Photograph by Yuula Benivolski

Photograph by Yuula Benivolski

The twenty albums included in our Best Albums of 2009 list can only cover so much of the music we’ve enjoyed, so to share some more of our favourites from the past year, we present the Ca Va Cool Mixtape for 2009, just in time to close off the year. As always, we thank you for reading and hope you stick around in the new decade. Happy new year.

Download | The Ca Va Cool Mixtape 2009

01. A.C. Newman – Submarines of Stockholm
02. Yeasayer – Tightrope
03. Dog Day – Happiness
04. The Very Best  – Warm Heart of Africa feat. Ezra Koenig
05. Think About Life – Havin’ My Baby
06. Beirut – My Night With the Prostitute from Marseille
07. Tegan and Sara – Someday
08. The Thermals – Now We Can See
09. Timber Timbre – Demon Host
10. Engineers – Song for Andy
11. You Say Party! We Say Die! – Laura Palmer’s Prom
12. The Drums – Let’s Go Surfing
13. Fanfarlo – Luna
14. Julie Doiron – Nice to Come Home
15. Kurt Vile – Freeway
16. Freelance Whales – Ghosting
17. Japandroids – Young Hearts Spark Fire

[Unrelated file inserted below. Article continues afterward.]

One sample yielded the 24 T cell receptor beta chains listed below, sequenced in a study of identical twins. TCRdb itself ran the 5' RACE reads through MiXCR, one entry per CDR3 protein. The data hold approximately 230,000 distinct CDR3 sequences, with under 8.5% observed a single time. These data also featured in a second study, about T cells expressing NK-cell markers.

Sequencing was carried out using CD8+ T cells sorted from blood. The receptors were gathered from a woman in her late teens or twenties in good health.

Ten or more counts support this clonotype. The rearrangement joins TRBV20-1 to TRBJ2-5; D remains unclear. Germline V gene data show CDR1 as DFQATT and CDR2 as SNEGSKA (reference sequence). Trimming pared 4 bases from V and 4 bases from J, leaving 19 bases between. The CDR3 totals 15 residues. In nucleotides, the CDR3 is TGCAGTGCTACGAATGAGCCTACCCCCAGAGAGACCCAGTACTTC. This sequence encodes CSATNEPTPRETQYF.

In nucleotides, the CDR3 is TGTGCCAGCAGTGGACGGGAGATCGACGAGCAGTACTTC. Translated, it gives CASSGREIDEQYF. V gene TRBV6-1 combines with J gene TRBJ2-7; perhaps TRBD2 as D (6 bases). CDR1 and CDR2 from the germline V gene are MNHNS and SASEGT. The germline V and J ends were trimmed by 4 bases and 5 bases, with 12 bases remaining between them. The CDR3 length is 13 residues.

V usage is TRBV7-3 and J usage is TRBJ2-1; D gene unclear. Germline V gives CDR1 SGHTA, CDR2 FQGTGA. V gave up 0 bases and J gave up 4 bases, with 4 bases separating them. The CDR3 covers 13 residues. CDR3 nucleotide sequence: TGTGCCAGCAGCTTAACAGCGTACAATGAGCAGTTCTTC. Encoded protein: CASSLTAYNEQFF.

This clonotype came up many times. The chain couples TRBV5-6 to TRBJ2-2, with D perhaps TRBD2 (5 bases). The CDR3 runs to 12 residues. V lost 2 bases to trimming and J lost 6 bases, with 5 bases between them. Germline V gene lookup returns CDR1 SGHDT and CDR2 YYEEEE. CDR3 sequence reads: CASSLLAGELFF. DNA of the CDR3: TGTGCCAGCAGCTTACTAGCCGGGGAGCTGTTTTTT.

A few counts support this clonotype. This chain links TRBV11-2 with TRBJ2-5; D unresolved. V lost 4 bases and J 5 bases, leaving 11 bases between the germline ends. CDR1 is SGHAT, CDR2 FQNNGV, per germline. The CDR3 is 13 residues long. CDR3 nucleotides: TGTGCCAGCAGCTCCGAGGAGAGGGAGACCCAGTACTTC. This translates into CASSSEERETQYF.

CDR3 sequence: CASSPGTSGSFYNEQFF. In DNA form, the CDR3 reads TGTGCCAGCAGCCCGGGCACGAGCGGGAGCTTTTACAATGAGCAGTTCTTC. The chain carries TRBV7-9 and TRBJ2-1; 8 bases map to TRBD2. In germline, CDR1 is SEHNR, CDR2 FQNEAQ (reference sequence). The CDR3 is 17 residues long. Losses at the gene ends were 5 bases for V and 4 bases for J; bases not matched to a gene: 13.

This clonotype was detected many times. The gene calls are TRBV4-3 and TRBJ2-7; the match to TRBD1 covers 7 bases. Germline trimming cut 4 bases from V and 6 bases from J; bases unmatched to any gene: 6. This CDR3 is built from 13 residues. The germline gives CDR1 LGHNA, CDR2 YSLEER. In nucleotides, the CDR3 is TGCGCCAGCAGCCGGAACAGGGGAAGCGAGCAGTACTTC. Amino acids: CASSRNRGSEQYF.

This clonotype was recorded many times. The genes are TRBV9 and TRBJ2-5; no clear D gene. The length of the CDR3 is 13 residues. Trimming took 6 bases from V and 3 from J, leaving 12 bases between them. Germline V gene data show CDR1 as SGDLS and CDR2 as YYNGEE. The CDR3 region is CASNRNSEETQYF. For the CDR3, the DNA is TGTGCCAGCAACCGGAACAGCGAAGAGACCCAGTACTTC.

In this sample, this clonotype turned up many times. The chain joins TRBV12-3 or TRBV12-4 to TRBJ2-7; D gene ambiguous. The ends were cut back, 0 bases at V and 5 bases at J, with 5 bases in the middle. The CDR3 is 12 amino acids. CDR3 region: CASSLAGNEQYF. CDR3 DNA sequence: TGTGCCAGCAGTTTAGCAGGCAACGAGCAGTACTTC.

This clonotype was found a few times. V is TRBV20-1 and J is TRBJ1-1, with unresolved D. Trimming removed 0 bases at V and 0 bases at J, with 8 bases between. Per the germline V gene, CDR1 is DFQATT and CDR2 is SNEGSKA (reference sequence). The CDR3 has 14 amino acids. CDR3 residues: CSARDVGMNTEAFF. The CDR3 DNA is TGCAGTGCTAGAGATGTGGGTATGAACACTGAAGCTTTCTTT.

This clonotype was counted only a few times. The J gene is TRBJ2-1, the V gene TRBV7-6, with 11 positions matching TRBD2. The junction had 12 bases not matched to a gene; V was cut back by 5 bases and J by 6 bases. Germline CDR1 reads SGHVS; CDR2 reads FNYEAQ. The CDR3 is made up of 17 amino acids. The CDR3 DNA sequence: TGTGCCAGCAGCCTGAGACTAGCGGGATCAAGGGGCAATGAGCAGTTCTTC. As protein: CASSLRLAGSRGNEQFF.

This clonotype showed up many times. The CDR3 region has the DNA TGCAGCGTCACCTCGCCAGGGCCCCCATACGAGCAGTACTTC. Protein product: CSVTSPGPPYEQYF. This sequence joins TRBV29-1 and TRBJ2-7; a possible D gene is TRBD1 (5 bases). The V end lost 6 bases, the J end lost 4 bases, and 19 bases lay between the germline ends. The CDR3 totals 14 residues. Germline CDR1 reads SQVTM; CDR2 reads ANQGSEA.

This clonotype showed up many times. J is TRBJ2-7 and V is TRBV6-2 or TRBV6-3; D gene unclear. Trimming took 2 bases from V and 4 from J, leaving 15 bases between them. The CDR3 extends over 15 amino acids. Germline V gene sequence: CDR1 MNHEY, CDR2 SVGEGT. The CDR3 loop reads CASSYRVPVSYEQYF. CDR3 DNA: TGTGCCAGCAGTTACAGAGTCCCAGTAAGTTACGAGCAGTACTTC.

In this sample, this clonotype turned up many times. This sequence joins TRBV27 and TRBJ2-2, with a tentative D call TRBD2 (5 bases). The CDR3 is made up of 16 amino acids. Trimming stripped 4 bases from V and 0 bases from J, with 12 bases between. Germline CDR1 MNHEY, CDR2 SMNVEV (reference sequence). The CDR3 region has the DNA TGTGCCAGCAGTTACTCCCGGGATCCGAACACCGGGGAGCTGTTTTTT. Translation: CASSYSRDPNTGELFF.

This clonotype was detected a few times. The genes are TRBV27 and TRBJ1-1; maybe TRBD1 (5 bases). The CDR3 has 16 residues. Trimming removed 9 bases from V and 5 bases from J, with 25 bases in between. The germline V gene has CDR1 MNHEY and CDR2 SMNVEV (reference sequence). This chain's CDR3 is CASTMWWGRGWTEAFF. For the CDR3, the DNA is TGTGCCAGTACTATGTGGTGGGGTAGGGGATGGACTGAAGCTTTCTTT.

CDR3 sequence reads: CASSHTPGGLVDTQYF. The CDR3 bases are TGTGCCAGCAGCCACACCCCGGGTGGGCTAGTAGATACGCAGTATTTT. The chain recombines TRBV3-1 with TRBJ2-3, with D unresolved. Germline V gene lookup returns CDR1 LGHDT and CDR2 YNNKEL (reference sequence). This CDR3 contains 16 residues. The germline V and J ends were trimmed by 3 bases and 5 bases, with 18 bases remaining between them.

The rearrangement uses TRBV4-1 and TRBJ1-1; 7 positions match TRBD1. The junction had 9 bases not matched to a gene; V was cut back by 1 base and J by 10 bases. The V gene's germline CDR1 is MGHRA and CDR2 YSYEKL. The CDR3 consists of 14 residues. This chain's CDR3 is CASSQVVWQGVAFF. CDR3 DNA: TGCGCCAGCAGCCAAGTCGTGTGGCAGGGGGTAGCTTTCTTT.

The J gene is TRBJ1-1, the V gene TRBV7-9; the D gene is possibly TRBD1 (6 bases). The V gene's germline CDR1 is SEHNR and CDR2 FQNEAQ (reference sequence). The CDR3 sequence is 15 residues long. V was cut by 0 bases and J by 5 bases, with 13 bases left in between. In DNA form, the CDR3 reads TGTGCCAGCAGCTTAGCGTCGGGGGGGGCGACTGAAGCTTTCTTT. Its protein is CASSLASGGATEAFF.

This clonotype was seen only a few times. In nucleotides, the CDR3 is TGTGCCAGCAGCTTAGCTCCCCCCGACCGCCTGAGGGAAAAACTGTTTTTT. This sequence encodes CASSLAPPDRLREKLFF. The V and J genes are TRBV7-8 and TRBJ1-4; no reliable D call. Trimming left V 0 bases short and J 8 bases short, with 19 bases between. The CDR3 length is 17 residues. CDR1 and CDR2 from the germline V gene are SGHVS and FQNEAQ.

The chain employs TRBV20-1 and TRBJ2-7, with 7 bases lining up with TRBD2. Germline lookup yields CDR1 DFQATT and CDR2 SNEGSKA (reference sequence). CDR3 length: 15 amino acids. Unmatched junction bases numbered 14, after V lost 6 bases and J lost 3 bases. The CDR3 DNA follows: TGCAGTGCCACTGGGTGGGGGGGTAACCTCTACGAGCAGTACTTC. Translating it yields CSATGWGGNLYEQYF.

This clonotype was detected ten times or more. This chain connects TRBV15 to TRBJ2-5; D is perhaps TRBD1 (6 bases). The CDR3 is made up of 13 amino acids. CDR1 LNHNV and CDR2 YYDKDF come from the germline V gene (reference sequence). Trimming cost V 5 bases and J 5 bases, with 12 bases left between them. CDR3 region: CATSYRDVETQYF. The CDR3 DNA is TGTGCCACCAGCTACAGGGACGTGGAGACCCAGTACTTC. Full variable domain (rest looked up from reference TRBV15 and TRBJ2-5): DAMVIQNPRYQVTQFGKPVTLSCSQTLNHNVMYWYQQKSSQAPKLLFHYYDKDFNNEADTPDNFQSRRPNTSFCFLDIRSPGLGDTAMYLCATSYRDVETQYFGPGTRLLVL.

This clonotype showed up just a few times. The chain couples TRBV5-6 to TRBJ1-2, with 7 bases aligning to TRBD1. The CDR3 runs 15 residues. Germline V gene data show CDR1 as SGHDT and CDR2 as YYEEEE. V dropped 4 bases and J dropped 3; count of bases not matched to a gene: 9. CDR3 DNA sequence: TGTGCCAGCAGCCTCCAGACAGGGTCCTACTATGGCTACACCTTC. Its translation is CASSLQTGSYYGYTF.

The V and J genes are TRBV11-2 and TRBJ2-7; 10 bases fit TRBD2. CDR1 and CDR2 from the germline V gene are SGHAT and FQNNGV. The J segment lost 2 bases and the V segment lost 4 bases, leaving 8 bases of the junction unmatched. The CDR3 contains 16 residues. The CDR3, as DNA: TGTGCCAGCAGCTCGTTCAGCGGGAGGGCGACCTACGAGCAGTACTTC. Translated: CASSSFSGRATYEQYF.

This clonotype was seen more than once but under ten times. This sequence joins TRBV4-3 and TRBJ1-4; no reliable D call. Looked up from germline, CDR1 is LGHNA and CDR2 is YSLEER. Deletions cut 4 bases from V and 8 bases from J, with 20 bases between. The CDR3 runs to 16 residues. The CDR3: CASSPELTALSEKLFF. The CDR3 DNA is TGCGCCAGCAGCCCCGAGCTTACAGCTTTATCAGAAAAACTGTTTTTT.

18. The Raveonettes – Last Dance

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— , December 31, 2009    1 Comment

I’ll be the first to admit that A.C. Newman’s solo work has an awful lot in common with his ‘mainstream’ work with The New Pornographers – considering he’s a lead vocalist and songwriter in both projects, I suppose it makes sense that his particular brand of arrhythmic rock-pop would be a common denominator.

The line between the two is particularly blurred when comparing Challengers, TNP’s most recent release, with Newman’s brand new Get Guilty. Before Challengers, The New Pornographers’ sound focussed mainly on tricky rhythms underlining harmonious vocals to form catchy-yet-complex pop hits. Newman’s first solo album, The Slow Wonder, took a different slant on his style of songwriting, delving in heavier electric guitar and some country twang to accompany simpler rhythms and melodies than TNP offered. Challengers reflected a more introspective attitude from The New Pornographers, focussing more on acoustic sounds and single melody lines. And now Get Guilty finds Newman moving his side project towards the New Pornographer’s trademark complex rhythms and melodies, while dressing down the guitars to the acoustic sensibility of Challengers. It basically feels like the two projects are meeting in the middle – sounding to my ears like two parts of the same whole rather than distinct projects in their own right. And honestly, I couldn’t be more content with it (double the TNP is double the fun!), as both albums show the softer, sweeter side of what Newman does best.

A.C. Newman – Prophets
A.C. Newman – The Hearbreak Rides

For comparison’s sake:

The New Pornographers – My Right Versus Yours

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— , January 22, 2009    3 Comments